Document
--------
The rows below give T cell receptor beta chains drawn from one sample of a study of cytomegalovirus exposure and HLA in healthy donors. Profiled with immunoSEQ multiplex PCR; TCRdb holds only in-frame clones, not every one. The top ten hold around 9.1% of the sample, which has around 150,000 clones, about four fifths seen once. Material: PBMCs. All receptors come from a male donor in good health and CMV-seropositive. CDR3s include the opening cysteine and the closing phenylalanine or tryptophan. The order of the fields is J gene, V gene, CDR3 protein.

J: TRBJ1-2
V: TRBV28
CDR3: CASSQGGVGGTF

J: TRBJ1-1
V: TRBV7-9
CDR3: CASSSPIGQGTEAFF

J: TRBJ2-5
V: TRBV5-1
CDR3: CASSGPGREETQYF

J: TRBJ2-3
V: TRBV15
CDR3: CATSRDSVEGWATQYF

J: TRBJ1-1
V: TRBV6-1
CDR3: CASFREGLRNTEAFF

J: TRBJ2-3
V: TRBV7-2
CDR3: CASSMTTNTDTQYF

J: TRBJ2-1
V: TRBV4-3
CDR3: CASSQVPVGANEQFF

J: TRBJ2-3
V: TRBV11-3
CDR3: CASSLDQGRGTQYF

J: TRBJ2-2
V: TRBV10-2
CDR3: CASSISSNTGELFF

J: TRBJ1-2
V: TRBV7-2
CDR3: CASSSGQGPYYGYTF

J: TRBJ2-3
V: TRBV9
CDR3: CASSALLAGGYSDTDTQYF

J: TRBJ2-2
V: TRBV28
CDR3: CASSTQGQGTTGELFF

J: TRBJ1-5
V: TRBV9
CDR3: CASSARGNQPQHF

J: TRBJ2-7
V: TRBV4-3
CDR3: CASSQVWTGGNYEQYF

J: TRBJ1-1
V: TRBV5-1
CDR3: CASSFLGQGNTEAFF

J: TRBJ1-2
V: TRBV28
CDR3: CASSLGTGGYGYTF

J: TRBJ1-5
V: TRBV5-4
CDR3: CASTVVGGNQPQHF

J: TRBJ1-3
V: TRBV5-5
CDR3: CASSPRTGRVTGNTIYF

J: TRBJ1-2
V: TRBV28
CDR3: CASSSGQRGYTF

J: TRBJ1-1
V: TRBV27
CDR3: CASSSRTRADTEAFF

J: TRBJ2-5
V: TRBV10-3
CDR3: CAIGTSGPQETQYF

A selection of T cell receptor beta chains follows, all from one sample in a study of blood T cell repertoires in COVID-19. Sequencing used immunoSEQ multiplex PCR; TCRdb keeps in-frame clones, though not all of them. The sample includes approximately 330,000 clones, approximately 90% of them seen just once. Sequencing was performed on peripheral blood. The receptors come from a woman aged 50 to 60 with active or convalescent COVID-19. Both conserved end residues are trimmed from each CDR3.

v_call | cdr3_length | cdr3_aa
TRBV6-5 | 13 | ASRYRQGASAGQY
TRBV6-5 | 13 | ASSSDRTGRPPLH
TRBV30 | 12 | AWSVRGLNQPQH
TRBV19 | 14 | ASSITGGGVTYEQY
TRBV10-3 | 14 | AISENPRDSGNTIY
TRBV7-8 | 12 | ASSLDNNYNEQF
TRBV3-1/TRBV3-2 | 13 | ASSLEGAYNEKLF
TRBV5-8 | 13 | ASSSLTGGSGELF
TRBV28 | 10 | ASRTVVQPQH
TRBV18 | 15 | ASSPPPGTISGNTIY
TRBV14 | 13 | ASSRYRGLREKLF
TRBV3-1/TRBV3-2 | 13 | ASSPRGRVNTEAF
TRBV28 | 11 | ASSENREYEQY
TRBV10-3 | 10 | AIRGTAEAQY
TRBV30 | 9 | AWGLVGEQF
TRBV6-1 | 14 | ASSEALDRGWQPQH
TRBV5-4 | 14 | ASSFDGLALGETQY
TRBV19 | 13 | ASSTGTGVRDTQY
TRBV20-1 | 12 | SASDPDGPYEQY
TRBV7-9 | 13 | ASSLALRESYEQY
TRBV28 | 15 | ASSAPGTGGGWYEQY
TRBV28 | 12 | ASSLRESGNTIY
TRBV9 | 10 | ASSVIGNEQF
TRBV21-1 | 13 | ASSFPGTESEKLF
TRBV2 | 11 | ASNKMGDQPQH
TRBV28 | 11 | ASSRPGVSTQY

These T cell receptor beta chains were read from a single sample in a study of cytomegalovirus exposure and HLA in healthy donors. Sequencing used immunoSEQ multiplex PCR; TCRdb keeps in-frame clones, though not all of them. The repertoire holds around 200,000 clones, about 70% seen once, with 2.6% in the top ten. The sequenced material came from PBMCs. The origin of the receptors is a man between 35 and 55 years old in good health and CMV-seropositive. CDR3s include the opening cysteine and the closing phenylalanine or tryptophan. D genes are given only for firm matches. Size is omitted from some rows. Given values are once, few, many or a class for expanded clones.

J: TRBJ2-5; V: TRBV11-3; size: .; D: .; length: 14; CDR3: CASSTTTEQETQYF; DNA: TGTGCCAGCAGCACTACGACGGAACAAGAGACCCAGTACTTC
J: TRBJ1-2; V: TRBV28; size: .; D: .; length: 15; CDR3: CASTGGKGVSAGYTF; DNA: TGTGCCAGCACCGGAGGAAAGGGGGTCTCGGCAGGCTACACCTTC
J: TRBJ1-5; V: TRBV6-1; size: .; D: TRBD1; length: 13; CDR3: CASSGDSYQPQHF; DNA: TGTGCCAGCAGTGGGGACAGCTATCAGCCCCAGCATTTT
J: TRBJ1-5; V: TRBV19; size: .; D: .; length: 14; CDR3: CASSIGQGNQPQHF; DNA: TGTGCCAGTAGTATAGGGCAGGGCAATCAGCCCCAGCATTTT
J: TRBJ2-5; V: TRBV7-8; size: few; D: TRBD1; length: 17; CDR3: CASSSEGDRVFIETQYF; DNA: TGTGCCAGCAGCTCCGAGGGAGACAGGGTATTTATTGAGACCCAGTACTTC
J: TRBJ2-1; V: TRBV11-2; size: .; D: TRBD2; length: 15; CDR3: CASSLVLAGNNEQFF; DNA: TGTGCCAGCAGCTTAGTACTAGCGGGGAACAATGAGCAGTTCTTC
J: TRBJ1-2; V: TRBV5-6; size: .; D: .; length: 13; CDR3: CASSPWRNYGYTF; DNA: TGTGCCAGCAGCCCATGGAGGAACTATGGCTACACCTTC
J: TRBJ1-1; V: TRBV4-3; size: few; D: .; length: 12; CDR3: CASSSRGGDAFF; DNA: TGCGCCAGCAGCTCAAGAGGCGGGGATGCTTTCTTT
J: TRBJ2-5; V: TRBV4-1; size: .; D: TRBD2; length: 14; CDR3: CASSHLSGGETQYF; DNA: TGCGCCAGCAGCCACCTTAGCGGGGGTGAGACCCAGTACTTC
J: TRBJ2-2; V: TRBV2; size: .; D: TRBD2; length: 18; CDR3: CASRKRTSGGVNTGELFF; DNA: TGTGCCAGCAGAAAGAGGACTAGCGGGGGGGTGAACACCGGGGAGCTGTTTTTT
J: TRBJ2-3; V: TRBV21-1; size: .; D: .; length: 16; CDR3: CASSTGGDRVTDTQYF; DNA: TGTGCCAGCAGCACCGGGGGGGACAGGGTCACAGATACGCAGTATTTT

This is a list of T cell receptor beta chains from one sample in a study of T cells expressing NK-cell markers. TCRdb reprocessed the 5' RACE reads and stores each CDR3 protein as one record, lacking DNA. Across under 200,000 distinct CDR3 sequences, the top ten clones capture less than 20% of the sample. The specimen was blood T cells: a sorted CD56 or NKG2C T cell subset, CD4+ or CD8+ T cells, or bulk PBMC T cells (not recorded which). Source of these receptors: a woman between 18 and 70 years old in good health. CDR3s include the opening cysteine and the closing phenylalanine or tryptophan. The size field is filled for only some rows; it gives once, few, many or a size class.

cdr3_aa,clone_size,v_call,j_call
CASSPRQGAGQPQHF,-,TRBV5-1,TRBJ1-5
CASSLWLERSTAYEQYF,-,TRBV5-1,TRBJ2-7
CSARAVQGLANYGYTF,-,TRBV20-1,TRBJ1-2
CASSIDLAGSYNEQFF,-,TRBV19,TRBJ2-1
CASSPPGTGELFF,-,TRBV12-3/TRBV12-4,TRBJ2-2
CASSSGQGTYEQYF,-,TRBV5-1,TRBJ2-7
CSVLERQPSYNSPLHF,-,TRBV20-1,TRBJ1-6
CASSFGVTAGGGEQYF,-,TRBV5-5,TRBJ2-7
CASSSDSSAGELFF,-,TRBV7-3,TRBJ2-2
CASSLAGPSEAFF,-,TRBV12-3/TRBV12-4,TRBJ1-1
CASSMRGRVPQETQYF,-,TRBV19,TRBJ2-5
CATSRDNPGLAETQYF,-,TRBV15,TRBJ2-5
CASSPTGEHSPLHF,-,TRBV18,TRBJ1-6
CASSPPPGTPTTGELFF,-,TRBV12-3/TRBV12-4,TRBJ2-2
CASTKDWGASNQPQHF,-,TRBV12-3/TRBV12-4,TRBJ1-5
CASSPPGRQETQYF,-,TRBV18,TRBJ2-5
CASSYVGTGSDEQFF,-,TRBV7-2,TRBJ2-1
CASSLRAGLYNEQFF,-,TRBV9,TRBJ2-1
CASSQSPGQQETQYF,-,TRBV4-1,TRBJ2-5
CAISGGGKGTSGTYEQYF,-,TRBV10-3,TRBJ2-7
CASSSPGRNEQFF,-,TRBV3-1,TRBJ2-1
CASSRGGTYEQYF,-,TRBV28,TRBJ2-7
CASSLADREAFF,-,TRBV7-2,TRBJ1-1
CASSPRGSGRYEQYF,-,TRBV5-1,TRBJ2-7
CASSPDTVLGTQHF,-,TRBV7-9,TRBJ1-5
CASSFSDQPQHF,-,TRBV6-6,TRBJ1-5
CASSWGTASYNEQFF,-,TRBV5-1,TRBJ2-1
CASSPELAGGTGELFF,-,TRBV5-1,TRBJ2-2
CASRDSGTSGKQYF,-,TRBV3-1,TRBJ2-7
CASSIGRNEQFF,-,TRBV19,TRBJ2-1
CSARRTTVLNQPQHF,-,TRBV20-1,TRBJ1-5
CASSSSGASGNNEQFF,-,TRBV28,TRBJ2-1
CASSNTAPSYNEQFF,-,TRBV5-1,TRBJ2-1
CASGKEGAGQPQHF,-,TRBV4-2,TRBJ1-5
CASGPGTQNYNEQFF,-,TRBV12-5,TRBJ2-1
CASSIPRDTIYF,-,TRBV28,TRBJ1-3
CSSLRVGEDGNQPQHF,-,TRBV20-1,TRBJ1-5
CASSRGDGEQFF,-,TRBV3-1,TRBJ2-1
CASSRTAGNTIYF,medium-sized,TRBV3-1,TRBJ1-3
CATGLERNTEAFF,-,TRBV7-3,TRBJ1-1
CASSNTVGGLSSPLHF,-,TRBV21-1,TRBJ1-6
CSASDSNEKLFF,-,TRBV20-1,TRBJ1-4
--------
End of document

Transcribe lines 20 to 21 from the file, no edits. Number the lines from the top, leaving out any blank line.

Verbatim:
J: TRBJ2-1
V: TRBV4-3